You can add a start condition to a block if you want to ensure that a block only runs if certain conditions are met.
This can be useful if, for example, you want to send a different Slack notification or email message depending on the output of a previous block.
To use a start condition for a block, hit the ⏩ icon in the upper-right corner of any block.
You'll see a field where you can express a condition using
example, we're evaluating the length of the query results from a prior SQL block. If no rows were
returned, then this start condition will evaluate to
true and output a message in Slack.
When a block's start condition evaluates to
true it will execute normally. If it evaluates to
false, it will be skipped.
To remove a start condition, click the ⏩ icon again.
Evaluating the "else" from a start condition
If you also want to cover the case where the conditional evaluates to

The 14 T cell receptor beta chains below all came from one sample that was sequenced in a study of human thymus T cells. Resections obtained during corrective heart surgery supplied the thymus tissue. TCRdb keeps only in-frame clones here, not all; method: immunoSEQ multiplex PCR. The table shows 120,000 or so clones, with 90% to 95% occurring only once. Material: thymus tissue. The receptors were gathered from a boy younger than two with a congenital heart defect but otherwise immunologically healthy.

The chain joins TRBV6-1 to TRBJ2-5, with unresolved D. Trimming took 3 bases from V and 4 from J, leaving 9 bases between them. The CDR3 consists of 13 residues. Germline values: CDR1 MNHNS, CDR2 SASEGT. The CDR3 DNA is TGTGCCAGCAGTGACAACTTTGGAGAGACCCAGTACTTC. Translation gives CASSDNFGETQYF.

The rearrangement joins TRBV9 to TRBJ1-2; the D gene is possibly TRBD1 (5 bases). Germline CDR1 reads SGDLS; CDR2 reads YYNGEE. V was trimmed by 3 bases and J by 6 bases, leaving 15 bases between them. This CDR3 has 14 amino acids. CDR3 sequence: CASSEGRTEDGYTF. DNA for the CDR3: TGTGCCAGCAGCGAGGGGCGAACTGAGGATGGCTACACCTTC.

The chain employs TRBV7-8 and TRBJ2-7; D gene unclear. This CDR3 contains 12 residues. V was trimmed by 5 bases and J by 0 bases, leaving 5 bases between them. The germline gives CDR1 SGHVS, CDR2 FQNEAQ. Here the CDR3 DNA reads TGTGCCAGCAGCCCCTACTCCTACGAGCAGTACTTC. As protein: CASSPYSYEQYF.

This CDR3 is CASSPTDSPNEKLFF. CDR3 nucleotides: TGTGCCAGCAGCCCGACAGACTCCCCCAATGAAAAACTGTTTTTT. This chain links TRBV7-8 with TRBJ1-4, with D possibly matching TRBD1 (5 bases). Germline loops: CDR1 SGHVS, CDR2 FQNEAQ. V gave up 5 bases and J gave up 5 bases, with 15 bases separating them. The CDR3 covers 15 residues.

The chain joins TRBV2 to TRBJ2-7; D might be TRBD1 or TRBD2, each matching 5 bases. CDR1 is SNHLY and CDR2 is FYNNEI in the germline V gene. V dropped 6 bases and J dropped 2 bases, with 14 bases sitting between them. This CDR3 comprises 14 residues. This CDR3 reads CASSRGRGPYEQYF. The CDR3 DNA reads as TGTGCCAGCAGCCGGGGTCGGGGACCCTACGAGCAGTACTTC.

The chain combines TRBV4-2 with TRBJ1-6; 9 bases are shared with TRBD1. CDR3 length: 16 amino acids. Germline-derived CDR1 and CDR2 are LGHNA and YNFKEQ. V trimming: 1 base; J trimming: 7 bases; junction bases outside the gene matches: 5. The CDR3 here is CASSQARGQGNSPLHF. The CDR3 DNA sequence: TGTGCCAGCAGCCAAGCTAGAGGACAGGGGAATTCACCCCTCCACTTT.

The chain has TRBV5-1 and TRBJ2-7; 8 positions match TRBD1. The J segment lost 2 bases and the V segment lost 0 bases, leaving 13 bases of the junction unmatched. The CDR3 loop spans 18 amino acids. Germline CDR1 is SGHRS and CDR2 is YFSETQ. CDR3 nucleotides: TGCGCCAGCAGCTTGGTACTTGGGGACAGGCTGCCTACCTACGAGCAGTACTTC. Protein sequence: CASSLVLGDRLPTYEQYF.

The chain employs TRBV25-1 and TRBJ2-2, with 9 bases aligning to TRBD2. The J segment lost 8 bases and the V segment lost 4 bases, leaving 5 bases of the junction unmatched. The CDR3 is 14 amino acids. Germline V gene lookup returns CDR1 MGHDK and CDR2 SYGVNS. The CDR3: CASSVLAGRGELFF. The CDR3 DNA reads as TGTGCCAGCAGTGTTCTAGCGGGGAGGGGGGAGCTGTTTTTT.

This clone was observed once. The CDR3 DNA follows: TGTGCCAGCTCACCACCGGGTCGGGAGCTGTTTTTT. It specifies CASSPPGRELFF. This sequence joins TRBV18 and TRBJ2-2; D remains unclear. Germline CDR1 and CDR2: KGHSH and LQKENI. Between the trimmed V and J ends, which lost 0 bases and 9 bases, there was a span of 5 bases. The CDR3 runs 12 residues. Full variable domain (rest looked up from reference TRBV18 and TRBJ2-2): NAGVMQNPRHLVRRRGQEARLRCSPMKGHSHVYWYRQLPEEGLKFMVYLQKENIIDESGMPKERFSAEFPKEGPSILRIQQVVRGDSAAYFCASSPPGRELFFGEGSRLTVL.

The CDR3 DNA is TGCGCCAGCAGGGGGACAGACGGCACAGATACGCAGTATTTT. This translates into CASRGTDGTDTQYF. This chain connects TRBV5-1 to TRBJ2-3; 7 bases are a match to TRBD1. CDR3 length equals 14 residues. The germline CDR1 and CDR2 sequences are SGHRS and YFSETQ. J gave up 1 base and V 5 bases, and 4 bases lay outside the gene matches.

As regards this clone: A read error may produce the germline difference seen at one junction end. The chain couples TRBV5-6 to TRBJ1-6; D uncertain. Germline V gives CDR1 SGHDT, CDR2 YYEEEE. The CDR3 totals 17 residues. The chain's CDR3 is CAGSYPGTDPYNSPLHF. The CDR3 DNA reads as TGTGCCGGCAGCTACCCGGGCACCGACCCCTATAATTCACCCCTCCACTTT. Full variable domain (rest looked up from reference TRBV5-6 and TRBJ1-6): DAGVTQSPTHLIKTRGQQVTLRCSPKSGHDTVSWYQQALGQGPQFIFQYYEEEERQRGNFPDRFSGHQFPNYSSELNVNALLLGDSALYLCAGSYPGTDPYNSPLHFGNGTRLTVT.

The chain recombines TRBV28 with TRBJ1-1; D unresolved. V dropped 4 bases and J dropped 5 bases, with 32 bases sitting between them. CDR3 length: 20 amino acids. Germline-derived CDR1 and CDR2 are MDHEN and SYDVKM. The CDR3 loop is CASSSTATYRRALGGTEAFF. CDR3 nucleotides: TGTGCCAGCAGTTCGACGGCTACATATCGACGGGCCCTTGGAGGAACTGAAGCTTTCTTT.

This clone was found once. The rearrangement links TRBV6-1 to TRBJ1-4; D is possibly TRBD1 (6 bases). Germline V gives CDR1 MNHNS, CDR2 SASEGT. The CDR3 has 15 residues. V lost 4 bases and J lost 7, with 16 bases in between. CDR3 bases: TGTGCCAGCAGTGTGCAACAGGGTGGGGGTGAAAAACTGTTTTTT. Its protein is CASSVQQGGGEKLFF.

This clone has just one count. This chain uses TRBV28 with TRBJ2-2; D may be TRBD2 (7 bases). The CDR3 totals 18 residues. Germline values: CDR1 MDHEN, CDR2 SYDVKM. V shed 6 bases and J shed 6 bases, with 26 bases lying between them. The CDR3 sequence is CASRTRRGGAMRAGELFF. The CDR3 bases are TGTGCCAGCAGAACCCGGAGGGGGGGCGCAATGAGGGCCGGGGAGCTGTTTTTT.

false, just create another
block with the opposite start condition (e.g.
lookup.output.Q1.length > 0 in the above example).
Whenever a block's start condition evaluates to
false, that block is skipped and the next block is
Multiple blocks with the same condition
Sometimes, you might want more than one step to execute if a start condition is met. For example,
let's say that you have a runbook that deletes a user account. The runbook has a boolean parameter
that asks whether or not the user wants an exported archive of all their data. If this parameter is
true, then you want to execute a task block that generates the archive, and then an email
block that sends that user a link to the archive.
In this case, you need to add the same start condition to all blocks that you want to execute in this "branch" of your runbook.
Conditional user confirmations
Start conditions can be paired with manual blocks to conditionally request a user confirmation before continuing. For more information, see Manual blocks.